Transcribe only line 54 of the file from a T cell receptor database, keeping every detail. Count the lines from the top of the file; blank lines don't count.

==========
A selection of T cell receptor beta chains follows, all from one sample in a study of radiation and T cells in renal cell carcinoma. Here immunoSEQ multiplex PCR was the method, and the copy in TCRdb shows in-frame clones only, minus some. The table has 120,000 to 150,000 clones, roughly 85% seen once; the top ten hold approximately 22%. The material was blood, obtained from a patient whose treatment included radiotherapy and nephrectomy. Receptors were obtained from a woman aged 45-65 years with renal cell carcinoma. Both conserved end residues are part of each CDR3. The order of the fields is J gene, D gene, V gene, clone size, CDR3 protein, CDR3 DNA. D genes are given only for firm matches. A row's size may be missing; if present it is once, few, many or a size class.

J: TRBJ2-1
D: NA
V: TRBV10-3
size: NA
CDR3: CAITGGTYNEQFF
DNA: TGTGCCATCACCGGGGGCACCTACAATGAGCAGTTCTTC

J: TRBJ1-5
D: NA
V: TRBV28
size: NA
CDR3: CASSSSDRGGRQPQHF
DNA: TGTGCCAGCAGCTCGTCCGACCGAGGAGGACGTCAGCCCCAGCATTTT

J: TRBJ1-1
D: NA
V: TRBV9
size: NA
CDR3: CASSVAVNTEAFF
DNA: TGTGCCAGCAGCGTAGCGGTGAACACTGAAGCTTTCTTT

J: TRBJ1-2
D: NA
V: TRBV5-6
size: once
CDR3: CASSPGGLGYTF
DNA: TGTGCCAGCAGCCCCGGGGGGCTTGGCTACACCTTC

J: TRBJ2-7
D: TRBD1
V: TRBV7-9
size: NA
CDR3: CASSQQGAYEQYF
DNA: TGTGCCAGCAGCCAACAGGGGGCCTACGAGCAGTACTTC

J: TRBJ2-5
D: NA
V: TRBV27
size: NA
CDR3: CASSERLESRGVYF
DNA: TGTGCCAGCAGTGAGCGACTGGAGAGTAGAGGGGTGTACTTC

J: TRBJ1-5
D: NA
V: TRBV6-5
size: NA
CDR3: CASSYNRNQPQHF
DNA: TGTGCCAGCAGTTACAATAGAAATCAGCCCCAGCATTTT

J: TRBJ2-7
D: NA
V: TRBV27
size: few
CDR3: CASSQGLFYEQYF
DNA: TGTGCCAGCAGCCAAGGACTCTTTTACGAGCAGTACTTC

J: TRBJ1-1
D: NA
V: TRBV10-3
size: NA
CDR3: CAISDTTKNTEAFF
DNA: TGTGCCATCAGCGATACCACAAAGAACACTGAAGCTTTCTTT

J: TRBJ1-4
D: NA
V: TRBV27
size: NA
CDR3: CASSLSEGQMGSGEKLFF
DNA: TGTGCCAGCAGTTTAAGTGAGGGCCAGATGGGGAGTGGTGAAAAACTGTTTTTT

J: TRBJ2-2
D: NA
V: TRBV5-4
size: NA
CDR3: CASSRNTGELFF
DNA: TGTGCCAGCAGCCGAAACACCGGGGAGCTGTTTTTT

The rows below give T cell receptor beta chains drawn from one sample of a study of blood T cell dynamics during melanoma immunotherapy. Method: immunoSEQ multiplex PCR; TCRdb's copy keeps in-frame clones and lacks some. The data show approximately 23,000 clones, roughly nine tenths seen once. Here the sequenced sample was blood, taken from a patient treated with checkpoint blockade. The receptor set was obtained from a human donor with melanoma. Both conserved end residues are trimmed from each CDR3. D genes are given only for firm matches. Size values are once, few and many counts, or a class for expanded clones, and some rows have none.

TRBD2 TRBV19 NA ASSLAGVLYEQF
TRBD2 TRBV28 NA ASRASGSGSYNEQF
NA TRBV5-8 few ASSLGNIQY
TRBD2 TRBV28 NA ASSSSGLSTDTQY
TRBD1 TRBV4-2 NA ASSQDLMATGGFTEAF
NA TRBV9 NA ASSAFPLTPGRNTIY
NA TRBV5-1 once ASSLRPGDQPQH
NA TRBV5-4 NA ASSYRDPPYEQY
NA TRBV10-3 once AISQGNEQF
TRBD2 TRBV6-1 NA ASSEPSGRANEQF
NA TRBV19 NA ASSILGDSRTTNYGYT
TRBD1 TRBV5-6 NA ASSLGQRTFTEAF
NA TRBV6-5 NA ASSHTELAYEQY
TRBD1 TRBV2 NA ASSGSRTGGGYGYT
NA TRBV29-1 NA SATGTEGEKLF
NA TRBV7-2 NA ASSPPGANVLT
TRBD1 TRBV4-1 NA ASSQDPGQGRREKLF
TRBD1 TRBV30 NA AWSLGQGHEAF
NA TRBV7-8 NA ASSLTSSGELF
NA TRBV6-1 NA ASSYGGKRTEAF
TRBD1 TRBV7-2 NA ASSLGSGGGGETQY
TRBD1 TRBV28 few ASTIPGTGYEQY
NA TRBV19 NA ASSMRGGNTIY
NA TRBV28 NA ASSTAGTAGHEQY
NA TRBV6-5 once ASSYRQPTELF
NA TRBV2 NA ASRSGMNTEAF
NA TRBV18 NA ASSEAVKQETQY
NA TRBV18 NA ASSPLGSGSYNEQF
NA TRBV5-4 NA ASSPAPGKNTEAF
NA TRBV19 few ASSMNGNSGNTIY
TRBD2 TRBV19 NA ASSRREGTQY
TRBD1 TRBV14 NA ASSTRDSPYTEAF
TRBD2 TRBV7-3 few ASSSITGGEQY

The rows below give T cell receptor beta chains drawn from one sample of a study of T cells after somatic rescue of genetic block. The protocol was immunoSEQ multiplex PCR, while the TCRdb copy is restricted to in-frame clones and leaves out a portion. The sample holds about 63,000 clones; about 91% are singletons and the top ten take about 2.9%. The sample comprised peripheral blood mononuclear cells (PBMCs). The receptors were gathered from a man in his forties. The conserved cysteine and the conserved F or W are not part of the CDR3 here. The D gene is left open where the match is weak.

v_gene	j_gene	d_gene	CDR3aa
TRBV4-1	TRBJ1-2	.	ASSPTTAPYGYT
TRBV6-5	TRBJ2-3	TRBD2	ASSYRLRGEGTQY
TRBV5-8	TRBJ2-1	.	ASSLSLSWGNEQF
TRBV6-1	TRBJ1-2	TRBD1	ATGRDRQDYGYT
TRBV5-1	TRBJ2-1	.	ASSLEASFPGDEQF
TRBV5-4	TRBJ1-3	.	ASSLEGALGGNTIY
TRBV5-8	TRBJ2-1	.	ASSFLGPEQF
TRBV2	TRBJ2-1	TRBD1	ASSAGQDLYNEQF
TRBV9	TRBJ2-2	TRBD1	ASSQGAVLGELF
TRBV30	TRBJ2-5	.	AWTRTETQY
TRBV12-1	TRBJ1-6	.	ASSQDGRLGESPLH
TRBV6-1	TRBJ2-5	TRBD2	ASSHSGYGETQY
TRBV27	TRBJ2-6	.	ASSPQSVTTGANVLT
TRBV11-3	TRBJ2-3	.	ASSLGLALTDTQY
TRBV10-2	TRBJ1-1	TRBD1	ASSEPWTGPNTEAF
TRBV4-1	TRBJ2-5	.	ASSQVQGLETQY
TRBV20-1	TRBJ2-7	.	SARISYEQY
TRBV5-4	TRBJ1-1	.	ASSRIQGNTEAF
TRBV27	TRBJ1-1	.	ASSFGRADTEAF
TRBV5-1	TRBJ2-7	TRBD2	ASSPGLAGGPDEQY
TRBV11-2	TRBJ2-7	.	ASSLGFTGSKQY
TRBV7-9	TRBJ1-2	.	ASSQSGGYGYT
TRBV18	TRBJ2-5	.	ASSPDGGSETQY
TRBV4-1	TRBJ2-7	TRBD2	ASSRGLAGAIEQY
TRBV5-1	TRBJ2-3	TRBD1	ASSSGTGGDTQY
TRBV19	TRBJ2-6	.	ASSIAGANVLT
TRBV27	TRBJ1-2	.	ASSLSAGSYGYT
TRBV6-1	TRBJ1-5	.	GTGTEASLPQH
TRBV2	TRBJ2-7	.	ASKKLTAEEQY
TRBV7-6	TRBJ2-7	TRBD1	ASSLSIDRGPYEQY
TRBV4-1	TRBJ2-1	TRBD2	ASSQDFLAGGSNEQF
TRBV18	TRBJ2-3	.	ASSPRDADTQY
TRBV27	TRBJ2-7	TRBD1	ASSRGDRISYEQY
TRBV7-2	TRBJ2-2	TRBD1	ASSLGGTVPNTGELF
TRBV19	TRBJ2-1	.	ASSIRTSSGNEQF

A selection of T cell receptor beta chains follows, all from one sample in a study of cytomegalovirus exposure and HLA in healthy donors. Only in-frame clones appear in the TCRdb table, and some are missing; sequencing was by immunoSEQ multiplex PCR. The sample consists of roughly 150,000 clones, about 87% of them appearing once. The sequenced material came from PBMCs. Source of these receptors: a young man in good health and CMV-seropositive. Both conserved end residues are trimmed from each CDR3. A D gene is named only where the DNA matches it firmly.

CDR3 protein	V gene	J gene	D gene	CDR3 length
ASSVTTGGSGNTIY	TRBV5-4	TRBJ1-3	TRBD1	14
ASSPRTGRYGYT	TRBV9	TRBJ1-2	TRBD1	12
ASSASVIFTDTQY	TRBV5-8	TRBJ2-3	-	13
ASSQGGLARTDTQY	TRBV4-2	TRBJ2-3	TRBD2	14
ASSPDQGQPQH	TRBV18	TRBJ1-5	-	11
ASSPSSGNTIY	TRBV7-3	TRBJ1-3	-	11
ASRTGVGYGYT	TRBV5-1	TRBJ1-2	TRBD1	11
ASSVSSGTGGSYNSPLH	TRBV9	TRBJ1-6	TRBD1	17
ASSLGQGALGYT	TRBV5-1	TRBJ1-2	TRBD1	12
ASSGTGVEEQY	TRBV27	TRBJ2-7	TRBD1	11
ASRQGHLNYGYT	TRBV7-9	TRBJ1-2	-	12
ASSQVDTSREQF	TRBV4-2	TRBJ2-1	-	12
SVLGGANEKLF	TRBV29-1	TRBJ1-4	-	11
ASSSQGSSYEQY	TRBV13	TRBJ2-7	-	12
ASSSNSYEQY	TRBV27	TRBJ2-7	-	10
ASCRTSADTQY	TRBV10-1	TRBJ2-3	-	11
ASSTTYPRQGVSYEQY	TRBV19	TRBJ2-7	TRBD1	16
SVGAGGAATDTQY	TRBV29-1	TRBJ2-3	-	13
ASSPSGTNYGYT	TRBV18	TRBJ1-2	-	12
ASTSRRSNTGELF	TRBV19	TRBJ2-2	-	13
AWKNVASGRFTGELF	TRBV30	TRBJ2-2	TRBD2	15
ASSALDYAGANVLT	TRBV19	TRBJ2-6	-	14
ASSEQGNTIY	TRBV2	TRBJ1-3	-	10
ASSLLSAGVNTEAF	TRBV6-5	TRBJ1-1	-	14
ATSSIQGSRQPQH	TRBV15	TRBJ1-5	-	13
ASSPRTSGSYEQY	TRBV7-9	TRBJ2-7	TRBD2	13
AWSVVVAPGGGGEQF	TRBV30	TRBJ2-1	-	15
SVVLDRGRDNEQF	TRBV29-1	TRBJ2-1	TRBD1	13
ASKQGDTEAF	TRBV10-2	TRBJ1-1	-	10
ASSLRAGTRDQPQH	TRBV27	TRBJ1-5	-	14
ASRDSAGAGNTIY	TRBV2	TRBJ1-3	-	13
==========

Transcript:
CDR3: CAISDTTKNTEAFF